Another unique aspect of the series is the prominence of its main character Emma. Presently, Emma is only one of two female protagonists within the pages of Weekly Shonen Jump, making her immediately stand out among the magazine’s male-dominant leads. That being said, the draw of Emma is how her ideology and personality conflict with the world around her. The Promised Neverland is not a happy series by any means, but Emma serves as an optimistic voice within the brutal world that she and her friends inhabit. Emma’s struggle to maintain her ideology despite the many hardships she faces is a part of what makes Neverland’s story so fascinating and contributes to the rising tension in the series, as the stakes continue to grow higher.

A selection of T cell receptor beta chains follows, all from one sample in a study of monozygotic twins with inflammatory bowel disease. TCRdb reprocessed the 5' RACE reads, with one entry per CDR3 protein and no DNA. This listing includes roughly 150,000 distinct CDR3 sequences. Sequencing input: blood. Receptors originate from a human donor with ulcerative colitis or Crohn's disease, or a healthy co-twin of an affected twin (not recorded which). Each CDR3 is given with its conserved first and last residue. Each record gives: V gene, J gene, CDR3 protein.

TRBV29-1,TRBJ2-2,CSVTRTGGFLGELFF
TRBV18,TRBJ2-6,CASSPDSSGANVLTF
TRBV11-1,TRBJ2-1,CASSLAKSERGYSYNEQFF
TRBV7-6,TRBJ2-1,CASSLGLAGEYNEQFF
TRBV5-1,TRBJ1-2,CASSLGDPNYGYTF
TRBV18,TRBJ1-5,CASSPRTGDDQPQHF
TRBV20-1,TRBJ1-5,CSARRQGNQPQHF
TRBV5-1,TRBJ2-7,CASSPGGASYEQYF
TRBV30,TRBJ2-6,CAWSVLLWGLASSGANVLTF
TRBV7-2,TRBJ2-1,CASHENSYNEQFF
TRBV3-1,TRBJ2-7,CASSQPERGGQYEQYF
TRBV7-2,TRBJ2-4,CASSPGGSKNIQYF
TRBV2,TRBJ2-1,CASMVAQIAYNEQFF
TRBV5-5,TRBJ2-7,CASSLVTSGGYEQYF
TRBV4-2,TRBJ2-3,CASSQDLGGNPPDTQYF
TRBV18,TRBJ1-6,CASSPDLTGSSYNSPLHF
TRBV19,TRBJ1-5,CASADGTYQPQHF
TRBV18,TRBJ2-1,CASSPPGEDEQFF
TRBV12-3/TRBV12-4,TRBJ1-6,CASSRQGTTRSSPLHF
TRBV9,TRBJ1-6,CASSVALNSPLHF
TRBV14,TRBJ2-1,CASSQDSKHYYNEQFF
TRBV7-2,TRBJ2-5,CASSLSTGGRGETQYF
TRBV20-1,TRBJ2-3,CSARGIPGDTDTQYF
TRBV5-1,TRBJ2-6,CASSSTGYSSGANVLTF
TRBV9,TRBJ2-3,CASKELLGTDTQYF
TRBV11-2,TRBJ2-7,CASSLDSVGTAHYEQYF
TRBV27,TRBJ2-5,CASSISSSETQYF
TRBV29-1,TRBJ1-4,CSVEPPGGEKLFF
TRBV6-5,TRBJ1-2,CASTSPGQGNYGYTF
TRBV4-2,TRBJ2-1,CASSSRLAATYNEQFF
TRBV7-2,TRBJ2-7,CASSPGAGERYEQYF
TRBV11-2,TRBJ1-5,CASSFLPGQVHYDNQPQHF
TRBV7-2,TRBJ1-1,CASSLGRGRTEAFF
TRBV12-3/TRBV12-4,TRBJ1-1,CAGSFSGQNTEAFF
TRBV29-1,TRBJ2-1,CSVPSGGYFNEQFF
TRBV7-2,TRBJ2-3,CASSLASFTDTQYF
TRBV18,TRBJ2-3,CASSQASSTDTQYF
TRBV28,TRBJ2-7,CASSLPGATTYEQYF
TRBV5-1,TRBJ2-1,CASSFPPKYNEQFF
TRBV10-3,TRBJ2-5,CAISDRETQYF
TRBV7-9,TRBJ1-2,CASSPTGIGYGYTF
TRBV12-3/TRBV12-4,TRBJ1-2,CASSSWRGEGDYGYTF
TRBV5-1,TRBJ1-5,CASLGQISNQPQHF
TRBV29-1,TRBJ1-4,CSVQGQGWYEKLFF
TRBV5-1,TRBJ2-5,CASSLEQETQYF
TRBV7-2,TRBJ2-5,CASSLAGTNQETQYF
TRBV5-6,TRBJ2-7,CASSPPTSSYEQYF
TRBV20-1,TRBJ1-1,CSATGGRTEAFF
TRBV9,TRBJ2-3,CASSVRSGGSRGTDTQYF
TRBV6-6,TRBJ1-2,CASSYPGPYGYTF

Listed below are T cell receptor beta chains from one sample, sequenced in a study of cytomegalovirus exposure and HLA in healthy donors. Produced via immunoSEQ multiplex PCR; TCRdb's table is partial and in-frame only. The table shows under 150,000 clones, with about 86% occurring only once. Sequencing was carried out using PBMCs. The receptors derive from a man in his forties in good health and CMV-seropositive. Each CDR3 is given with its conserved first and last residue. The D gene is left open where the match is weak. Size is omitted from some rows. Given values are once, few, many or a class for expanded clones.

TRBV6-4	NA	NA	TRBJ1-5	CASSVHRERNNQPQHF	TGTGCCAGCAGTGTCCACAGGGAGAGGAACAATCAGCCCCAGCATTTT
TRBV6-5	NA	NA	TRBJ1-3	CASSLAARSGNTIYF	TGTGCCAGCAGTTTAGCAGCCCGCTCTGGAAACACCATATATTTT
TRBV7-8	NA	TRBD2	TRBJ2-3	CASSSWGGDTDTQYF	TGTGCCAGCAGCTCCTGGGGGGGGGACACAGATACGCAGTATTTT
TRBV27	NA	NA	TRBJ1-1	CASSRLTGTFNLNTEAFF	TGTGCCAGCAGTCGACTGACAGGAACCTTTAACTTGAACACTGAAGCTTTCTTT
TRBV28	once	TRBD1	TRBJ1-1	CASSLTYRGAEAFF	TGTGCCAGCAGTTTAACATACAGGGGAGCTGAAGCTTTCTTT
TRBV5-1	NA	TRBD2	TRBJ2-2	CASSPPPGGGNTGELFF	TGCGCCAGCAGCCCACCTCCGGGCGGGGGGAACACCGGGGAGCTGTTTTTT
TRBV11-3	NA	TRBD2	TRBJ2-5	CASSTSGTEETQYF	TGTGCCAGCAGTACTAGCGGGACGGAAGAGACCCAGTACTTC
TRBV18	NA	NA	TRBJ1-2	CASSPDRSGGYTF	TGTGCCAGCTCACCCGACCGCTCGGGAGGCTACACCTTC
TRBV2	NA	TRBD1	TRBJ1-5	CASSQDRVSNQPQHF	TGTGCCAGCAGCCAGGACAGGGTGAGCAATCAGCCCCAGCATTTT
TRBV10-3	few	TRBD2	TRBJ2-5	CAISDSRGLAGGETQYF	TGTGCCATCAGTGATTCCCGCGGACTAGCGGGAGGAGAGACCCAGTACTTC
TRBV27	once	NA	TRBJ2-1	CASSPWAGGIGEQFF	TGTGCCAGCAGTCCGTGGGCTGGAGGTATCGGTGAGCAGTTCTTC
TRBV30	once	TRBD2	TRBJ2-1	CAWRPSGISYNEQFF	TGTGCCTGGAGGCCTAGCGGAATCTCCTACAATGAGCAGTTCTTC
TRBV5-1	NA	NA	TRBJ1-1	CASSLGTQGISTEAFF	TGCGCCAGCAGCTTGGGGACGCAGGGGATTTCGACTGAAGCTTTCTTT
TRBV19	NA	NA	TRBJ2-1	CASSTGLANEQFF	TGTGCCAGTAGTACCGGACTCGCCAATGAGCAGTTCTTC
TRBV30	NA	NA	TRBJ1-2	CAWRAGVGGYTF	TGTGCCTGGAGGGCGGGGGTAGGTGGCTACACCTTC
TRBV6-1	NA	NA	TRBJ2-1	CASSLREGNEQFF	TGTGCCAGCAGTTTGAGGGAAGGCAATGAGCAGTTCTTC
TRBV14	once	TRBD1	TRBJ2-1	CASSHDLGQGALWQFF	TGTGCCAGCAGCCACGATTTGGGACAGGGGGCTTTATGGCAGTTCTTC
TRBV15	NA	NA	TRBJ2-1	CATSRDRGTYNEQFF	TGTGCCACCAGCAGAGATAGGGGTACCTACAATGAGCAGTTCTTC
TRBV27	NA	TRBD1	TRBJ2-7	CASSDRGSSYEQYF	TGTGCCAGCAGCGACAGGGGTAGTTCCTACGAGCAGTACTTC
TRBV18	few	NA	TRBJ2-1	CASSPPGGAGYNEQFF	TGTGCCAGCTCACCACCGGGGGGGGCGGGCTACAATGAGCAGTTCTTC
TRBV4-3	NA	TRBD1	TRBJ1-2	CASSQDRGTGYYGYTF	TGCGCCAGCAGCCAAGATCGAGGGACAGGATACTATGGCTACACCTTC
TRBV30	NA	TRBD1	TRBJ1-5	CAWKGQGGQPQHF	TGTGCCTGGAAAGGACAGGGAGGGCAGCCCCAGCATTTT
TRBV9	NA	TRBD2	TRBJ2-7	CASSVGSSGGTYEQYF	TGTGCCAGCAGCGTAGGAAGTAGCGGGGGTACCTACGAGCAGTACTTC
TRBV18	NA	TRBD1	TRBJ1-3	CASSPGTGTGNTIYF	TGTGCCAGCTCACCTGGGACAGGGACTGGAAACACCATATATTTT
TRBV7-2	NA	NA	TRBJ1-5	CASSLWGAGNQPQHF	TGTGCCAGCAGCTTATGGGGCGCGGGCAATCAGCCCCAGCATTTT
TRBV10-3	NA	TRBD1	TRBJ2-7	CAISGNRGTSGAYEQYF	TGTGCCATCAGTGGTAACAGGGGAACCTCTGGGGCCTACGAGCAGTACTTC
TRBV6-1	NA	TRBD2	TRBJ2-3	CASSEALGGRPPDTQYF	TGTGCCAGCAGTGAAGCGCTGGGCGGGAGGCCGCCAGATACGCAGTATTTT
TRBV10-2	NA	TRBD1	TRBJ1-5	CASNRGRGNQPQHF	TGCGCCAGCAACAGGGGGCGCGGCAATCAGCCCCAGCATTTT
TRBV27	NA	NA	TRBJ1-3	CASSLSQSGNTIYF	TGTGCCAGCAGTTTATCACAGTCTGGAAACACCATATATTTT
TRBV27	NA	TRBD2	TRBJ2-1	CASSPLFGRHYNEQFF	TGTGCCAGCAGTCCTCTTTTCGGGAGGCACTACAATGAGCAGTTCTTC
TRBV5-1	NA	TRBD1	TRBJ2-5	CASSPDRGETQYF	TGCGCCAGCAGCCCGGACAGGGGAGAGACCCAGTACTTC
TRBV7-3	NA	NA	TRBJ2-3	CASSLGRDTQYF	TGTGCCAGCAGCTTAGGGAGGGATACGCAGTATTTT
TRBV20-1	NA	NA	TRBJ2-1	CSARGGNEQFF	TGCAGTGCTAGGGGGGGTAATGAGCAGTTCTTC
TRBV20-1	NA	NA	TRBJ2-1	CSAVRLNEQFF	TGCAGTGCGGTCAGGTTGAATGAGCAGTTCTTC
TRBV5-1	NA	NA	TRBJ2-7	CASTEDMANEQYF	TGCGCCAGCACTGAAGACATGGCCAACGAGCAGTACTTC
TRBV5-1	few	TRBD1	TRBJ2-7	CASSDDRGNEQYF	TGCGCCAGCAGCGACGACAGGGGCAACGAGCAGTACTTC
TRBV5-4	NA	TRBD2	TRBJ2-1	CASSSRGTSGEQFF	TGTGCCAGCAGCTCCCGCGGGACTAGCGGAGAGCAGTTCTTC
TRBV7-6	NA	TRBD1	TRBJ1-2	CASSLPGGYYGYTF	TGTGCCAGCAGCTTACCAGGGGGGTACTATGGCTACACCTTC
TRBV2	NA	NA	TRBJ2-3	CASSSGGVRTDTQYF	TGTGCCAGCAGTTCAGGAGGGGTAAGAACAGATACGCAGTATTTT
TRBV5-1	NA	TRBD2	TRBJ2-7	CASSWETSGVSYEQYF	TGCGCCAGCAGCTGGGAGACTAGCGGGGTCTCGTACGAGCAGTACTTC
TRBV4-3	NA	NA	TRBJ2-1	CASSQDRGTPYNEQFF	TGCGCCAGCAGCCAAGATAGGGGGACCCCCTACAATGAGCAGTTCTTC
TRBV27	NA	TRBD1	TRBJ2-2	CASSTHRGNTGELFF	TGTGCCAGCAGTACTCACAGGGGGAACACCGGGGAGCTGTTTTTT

When The Promised Neverland was greenlit for an anime adaption, it was obvious that it was going to get some top tier treatment. Aniplex subsidiary studio CloverWorks was chosen to handle the production, and the series even got a timeslot on Fuji TV’s popular Noitamina animation block. Helming the adaption as director was Mamoru Kanbe, most notably recognized for his directorial work on the anime adaption of Elfen Lied. While the anime is faithful to the story of the manga, Kanbe’s team decided to place a more significant focus on the horror aspects of the series, re-framing many scenes to convey a more suspenseful tone. These directorial liberties allow the anime to feel like a new experience even to veteran fans of the manga, making it worth your time regardless of which interpretation you prefer. Additional credit should also be given to character designer Kazuaki Shimada who, albeit with some streamlining, has managed to capture Demizu’s versatile characters designs. Lastly, Takahiro Obata’s music score for the series is praiseworthy, pairing well with varying emotional tonal shifts associated with the series. All in all, the anime does a solid job of transitioning the original manga into animation, while also carving out its own identity in the process.